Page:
On January 20, 2021, the first day President Biden took office, he issued an Executive Order that set out his belief and his administration’s view of Title IX’s applicability to transgender students. The Order simply stated that “[c]hildren should be able to learn without worrying about whether they will be denied access to the restroom, the locker room, or school sports.” This was a departure from the previous administration’s policies and an affirmation that people would not be discriminated against based on their gender identity. This is in stark contrast to the Trump Administration’s position which concluded that Bostock’s reasoning did not apply to Title IX, specifically doubling down on its “position that public school districts may exclude students from athletic teams based on gender identity and could require students to use bathrooms [and locker rooms] based on biological sex, rather than gender identity.” The sharp reversal between Presidents set up additional guidance from the Biden Administration in the form of a Notice of Interpretation from the Department of Education.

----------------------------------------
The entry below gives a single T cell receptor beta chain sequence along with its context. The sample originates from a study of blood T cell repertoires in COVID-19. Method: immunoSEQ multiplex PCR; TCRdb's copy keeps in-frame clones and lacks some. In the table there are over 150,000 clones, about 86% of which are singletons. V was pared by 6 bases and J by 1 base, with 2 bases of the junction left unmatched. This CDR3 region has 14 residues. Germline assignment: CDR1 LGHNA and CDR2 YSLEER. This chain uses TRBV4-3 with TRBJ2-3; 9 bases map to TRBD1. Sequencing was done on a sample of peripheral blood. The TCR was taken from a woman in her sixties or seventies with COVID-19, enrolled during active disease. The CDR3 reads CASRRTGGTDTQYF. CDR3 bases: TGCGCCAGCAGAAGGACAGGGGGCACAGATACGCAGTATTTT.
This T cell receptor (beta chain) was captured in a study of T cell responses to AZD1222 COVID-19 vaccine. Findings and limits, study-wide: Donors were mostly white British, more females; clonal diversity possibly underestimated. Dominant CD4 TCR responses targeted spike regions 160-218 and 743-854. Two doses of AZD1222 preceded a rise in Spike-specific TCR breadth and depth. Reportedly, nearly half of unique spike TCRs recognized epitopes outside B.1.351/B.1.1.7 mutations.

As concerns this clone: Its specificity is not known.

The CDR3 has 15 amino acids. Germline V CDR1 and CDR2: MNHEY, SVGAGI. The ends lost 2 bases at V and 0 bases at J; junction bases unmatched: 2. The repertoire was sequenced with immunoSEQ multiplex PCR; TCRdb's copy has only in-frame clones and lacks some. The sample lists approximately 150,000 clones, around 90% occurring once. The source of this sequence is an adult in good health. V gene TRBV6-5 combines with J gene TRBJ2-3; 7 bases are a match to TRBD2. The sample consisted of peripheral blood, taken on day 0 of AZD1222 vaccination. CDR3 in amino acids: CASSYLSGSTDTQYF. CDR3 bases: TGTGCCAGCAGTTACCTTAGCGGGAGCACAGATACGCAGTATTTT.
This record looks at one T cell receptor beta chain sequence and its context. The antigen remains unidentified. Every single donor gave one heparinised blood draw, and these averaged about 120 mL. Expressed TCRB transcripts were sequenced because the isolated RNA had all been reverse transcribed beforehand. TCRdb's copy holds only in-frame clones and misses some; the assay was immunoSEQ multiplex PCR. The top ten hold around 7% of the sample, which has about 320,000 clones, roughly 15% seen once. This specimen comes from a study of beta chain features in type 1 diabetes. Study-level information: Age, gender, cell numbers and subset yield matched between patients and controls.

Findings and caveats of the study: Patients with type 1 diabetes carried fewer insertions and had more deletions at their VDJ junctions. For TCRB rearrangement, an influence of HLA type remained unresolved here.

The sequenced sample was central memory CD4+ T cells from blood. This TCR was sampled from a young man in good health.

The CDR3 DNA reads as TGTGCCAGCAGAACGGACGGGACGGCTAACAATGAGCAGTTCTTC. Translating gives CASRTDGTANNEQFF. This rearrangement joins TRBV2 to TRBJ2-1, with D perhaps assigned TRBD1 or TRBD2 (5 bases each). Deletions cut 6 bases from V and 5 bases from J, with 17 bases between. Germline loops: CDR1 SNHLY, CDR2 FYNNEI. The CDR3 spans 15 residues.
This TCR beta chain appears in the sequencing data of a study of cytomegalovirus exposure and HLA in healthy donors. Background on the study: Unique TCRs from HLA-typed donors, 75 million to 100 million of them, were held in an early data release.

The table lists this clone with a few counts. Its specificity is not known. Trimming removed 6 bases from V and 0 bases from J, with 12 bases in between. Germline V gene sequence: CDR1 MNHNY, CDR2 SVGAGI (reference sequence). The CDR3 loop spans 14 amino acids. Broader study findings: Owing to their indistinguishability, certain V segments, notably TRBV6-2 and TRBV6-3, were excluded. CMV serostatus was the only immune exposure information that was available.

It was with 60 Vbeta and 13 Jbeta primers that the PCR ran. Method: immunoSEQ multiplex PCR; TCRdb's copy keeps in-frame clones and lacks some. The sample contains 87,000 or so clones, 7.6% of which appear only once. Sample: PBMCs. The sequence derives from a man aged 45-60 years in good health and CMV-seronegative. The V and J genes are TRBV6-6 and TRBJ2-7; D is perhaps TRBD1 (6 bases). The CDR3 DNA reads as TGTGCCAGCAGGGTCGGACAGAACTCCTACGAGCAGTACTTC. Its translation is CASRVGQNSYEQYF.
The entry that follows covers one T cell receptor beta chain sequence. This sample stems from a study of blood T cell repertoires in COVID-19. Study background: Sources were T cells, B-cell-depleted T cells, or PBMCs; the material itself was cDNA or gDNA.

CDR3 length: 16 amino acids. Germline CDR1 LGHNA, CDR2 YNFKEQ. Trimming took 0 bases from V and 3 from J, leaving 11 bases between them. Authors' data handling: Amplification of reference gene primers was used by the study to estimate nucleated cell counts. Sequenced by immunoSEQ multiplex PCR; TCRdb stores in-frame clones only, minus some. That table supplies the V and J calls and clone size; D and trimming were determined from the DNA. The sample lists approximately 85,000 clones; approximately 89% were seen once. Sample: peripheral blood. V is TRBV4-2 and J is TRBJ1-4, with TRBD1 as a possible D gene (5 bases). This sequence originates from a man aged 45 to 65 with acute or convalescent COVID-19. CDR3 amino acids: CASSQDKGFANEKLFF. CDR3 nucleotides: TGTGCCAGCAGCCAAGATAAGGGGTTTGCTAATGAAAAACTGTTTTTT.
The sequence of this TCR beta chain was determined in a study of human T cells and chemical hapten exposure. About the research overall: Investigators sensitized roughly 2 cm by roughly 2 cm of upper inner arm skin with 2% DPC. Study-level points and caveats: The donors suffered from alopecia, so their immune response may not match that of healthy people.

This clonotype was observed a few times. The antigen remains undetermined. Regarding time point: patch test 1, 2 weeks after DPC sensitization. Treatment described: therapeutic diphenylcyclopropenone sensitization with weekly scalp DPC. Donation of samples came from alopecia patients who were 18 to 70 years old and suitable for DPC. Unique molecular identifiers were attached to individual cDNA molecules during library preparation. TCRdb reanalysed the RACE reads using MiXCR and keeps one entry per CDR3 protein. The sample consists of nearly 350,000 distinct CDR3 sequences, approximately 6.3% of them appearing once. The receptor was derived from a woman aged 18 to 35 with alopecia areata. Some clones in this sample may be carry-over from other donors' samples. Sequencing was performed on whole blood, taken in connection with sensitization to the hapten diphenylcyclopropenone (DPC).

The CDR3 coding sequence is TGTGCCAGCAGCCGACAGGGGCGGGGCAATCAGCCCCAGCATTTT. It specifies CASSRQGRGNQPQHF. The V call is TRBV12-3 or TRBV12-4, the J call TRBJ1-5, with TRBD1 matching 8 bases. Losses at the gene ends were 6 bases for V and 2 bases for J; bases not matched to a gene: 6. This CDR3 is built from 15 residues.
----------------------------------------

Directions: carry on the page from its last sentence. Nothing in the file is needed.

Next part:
Following President Biden’s Executive Order, the Department of Education released a Notice of Interpretation and guidance relating to Bostock’s applicability to Title IX. The Notice of Interpretation unquestionably states: “Title IX Prohibits Discrimination Based on Sexual Orientation and Gender Identity.” This is because, the Department of Education interprets “discrimination ‘on the basis of sex’ to encompass discrimination on the basis of sexual orientation and gender identity” with respect to Title IX. The Department of Education made this determination based on three factors: (1) the textual similarities between Title VII and Title IX; (2) the plethora of case law which recognizes Bostock’s applicability to Title IX; and (3) the Department of Justice’s Civil Rights Division conclusion that Bostock applies to Title IX. These three reasons further support the Supreme Court’s longstanding directive to interpret Title IX in a broad manner, so it affords more protections to more people. While this Notice of Interpretation is not binding, unlike directives created by Betsy DeVos as part of the previous presidential administration’s policy, the Interpretation is used by courts across the country to make determinations related to the law. In addition, the interpretation signals the Biden Administration’s plan and system when it introduces new Title IX Regulations later this year.